In the political and social areas of the Community, with its quasi-adjustable peg system, the European Monetary arrangement has now become one of the pivotal points of the world's monetary arrangements. The Community has a common commercial policy against the rest of world, which is increasingly beginning to cover other elements of external economic policy. It is slowly integrating social and regional policy and now also appears to be moving towards common foreign policy. Accompanying these developments is the increasing influence the Community is exercising in world affairs. Accompanying this are important shifts in the institutional structure, involving the increasing role played not only by the institutions set up by the Rome Treaty, as exemplified by the role of the decisions of the European Court, but also the increasing influence exercised by the European Parliament.

In spite of apparent frictions and difficulties in resolving some of the problems -- inevitable in the process of creating a regional grouping -- the Community's achievements are real, creditable and compatible with its becoming one of the central points in the world economy.


The ending of the first phase and the beginning of the second phase of its evolution was marked by the publication and acceptance of the Werner Report on Monetary Unification in 1970. The ending of the third phase and the beginning of the fourth stage of the Community's evolution can be traced to the July 1989 Madrid meeting of the European Council, which was devoted almost entirely to the deliberations and acceptance of the Delors Committee Report on Monetary Union commissioned by the Council two years earlier.

How long this phase will last is impossible to say, but it appears that the decade of the 1990s is likely to cover this next advance. The main feature during this phase probably will be further advance in the area of monetary integration, the completion of the 1992 Single Program and additional measures necessary to make it work smoothly and efficiently, further extension in the scope and powers of the Commission in the areas where it is already operating by virtue of the Rome Treaty, and further fundamental changes in external, environmental and foreign policies necessary to respond to changes in the world political and economic climate.

The Council has now agreed to proceed with stage one of the Delors Committee Report aiming at full membership in the exchange rate merchanism and the voluntary acceptance of the discipline it carries. This would imply increasing importance of central decisionmaking, particularly in relation to the external value of the Deutsche Mark and therefore other currencies participating in these arrangements.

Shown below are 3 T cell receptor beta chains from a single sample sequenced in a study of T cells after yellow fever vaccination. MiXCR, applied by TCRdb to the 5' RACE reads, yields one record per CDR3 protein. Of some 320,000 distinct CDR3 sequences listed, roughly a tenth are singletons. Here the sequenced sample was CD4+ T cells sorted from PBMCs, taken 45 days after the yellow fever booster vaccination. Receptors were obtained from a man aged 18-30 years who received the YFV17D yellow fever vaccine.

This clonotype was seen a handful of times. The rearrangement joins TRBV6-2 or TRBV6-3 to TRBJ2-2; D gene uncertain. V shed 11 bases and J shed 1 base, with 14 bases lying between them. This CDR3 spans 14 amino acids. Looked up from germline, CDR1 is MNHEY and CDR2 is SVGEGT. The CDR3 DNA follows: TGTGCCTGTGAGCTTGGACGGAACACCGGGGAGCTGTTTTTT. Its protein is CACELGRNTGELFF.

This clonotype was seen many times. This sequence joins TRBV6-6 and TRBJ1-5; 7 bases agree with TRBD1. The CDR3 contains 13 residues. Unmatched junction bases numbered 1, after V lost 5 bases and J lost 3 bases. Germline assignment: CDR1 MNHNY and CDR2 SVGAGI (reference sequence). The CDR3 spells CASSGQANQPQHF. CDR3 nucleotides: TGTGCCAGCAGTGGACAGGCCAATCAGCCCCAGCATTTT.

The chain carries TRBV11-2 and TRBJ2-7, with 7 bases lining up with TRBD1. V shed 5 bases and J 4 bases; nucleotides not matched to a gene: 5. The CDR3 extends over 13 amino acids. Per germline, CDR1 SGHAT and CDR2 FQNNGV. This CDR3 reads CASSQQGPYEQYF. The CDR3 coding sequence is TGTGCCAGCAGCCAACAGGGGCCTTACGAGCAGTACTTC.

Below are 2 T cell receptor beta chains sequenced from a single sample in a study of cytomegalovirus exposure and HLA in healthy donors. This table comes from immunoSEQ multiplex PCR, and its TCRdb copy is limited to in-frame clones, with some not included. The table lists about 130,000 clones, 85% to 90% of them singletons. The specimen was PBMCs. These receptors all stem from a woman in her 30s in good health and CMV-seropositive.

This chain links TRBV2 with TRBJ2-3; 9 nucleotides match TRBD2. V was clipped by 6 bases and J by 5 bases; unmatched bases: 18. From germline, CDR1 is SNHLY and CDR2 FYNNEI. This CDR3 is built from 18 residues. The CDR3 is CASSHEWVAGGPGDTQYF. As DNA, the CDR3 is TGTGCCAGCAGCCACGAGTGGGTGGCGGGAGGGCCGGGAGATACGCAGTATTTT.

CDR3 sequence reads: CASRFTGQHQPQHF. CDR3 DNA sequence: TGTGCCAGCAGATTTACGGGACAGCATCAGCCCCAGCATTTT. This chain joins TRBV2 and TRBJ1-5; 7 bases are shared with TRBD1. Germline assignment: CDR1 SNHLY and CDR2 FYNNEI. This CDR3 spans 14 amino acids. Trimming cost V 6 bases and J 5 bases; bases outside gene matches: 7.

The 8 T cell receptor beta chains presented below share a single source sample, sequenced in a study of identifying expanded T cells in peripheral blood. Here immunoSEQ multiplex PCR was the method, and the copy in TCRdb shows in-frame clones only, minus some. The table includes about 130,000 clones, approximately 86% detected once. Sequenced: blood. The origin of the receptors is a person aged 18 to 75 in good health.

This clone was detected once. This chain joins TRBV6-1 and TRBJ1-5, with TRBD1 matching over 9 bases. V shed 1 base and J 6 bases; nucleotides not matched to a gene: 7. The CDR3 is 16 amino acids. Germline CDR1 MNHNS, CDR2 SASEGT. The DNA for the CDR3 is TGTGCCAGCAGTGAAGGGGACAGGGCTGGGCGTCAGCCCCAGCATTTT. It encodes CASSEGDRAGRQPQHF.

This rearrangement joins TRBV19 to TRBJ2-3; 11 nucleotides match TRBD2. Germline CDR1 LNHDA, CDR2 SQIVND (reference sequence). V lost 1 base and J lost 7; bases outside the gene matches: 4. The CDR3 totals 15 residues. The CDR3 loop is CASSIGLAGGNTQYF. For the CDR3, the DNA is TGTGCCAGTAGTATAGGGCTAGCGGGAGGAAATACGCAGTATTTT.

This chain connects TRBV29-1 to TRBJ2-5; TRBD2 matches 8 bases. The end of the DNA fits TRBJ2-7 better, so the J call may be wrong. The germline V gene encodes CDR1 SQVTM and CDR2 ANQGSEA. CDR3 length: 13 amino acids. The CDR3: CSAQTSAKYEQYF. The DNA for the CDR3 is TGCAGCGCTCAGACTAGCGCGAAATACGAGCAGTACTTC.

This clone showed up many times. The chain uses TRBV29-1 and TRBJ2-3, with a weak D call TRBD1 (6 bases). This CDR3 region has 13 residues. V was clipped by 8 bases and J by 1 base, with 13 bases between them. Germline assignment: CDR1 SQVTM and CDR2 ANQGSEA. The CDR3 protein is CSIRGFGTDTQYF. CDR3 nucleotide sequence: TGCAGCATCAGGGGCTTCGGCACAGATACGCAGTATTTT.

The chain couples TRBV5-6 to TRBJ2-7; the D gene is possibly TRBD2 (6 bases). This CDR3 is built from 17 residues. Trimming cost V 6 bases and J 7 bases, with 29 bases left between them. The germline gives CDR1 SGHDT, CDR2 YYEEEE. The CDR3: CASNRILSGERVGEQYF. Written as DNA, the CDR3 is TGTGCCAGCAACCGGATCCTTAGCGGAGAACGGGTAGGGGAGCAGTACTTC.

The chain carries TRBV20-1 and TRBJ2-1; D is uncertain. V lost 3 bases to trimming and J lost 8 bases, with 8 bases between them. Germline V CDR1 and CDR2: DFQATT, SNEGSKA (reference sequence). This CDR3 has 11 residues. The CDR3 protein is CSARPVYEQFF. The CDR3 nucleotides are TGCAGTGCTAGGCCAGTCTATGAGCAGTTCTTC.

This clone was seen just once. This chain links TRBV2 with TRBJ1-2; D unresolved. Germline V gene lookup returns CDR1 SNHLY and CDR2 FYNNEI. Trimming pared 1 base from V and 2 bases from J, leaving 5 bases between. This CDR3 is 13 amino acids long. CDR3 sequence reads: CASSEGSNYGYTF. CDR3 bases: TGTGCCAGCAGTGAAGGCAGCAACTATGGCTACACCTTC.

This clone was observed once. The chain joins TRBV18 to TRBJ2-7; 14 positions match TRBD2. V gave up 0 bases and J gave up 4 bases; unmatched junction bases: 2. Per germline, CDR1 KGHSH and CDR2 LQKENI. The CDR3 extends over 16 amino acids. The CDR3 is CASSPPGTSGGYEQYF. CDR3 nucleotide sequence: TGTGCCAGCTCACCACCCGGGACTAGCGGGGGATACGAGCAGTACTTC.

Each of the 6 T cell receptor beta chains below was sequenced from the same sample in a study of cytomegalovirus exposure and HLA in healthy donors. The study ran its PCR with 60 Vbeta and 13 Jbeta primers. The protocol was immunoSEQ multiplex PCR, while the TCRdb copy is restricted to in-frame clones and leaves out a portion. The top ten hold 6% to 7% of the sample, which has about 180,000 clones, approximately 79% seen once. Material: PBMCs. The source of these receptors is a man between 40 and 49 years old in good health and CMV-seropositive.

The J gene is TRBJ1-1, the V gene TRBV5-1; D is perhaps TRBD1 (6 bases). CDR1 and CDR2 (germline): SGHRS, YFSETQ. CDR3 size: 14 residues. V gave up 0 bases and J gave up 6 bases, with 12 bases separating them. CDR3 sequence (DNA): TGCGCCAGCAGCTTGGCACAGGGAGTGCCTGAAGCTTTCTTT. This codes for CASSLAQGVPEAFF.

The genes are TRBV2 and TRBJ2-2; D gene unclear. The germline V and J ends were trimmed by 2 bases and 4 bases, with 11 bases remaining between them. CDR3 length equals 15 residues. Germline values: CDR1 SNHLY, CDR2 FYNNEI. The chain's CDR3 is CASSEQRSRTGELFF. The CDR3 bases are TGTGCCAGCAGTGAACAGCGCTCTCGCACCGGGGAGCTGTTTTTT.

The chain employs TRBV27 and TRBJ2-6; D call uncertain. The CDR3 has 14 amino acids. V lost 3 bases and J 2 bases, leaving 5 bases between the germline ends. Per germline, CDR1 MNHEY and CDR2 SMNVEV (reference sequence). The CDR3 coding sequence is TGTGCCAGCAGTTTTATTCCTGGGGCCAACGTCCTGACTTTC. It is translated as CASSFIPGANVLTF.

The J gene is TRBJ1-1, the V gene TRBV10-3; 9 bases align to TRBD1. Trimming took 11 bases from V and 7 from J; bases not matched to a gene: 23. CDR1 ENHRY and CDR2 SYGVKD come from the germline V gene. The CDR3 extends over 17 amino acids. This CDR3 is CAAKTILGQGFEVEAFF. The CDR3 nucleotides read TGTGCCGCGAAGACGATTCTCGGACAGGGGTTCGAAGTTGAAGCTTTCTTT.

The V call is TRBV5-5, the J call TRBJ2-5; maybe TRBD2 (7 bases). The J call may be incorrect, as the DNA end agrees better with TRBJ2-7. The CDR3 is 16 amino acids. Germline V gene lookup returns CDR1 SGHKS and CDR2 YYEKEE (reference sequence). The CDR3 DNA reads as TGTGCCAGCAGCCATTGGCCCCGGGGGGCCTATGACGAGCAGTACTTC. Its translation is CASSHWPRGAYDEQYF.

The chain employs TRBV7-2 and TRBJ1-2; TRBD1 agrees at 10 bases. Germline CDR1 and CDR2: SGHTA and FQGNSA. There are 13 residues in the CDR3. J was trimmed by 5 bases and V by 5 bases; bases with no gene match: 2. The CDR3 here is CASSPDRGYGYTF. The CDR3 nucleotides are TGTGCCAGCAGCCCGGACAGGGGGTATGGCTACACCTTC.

The impact of the 1992 program has already been analyzed in a number of studies, among which the most detailed and authoritative is the Cecchini Report estimating the cost of not completing the market. In short, in macroeconomic terms it states that the rate of growth of the Community during the five to six years following 1992 is likely to be 1 to 1-1/4 percent faster than it otherwise would have been, will result in the creation of 2 to 5 million additional jobs, is likely to improve governmental receipts by 2.2 percent of GDP, and can be expected to improve external accounts by about 1 percent. These estimates may well be one the low side, especially if restructuring in the financial area moves ahead at full speed, stability of currency prevails, and confidence and certainty associated with the movement towards irrevocable currencies are generally accepted.

The extension and expansion of the scope of the 1992 program is likely to follow in areas where existing measures require further supplementation and where the Rome Treaty has given the Commission independent powers. In the area of company legislation, competition, regional and social policies, further advances will be made.

Overshadowing these internal changes, however, will be changes in the world political and economic climate that will require the Community to speed up its progress, take the initiative, and play leading roles in the World Community. What appears to be occurring now is that the confrontation between the two super powers seems to be giving way to some sort of rapprochement between them. Associated with this is a gradual reappraisal of the security matters involving changes in the U.S. military involvement in Europe and other parts of the world and a filling of that vacuum by the European Community. The Community is also rethinking its financial and other policies towards Eastern Europe and indeed is acting on behalf of all industrial countries in channeling aid to Poland and Hungary. It is rethinking its relations with the Pacific Basin countries and is changing its attitude and playing a different part in the development of the North Sea dialogue. In the immediate future it will have to resolve the problem of the relationship with the EFTA countries and decide how to deal with matters of trade, aid, human rights and security matters in the wider world forum.

These changes, together with increasing industrial integration, pose a challenge inherent in the changes in the world economy, to which Europe so far has successfully managed to respond.
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Author:Rybczynski, T.M.
Publication:Business Economics
Date:Oct 1, 1989